A reader interest survey investigates the satisfaction and engagement levels of your audience.
Whether you work in content marketing or just run a private blog, it’s always valuable to know if what you publish resonates with the readers.
Reader interest questionnaires work well as website surveys. They are easy to implement, answer, and analyse. They are also unobtrusive as they catch the readers at their most engaged.
A good survey software will also let you show surveys just on selected pages (such as your most popular articles), whenever and wherever you choose (e.g. in the corner of the screen, once the visitor scrolls down to the bottom).
This is the most basic yet powerful reason for running a reader interest survey.
You’ll find out if your current content appeals to your readers, discover topics that engage them most, and uncover the weakest and strongest points of your publications.
To measure if the readers’ reception of your content improves with time as you implement their feedback, start your reader surveys with a close-ended ranking question, such as “How satisfied are you with our content?”. You’ll be able to calculate a satisfaction score that you can benchmark. Re-run the same reader interest survey regularly and compare your results!
A reader interest survey will add more context to the numerical website data you get from your analytics tools.
Even if your numbers look good, there’s always room for improvement. Perhaps it’s worth asking which topics or content formats your readers would like to see more of? If you turn their suggestions into reality, your next report might look even better.
Let your readers influence the content on your website. This will bring you closer to building an engaged, active reader community. And you’ll sleep soundly knowing you’re publishing precisely what the website visitors want to read.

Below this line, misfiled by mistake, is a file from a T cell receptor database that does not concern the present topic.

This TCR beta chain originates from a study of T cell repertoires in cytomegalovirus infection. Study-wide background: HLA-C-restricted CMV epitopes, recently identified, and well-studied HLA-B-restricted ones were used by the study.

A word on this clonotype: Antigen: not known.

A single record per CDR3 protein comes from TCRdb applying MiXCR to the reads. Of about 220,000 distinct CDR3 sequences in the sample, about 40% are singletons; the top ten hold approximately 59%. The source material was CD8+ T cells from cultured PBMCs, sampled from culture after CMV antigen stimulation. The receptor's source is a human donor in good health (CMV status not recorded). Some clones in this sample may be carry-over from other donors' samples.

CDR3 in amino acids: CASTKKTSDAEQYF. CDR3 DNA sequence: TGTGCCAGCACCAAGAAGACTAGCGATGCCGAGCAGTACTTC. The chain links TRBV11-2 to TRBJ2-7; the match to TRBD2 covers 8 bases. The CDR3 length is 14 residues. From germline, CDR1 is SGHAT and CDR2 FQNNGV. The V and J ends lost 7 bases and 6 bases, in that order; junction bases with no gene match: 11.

A reader interest survey is an excellent opportunity to activate your audience and show interest in what they have to say, which might boost their loyalty and satisfaction.
The questions in your reader interest survey should depend on the nature of your publication. For example, a B2B content marketer needs different information about their audience than a hobby blogger.
Let’s go through a few of the most common examples of reader interest survey questions.
1. “Overall, how would you rate our content?”
This closed-ended ranking question will reveal the general satisfaction level of your audience. It works well as an icebreaker before you ask more complex open-ended questions. It’s also easy to measure and benchmark.
2. “What topics do you like to read learn more of?”
This question will let you discover your strongest topics, verify assumptions about your readers' interests, and discover trends and patterns among different reader groups (if you segment your audience). It works the best as a multiple-choice question – the standardized set of answers will make the replies easier to analyze
3. "What’s your current position?"
This question is vital for company blog surveys. It’ll let you easily attribute opinions and interests to your most important buyer personas.
If you’re not a business blogger, consider swapping this question with another relevant demographic question – about age, gender, location, marital status, etc.
For more reader interest survey questions, check out the template above!
With Survicate, you can have your survey up and running in just a few clicks. And it’s not just a figure of speech. According to G2, we’re the fastest-to-implement tool in our category!
To start gathering feedback from your readers, click the “Send this survey for free” button above and create your free Survicate account.
You can use the reader interest survey template as-is or edit the questions and design to fit your brand.
Then, choose the distribution channel for your survey. Reader interest surveys work great as website surveys because they let you catch your audience at their most engaged. Thanks to Survicate’s targeting options, you can choose exactly when your survey appears (e.g., once the visitor scrolled down to the bottom of the page) and to which parts of your audience (e.g., recurring visitors only).
Implementing Survicate surveys on your website doesn’t require any coding skills. Do it by adding the Survicate tracking code (automatically via Google Tag Manager, Segment, or WordPress plugin, or by copying and pasting).
Once the answers start coming in, you can access them in your analytics dashboard. You’ll be able to see the response breakdown, spot patterns in the answers to open-ended questions (if you included any), and export the data.
Take Survicate for a spin now!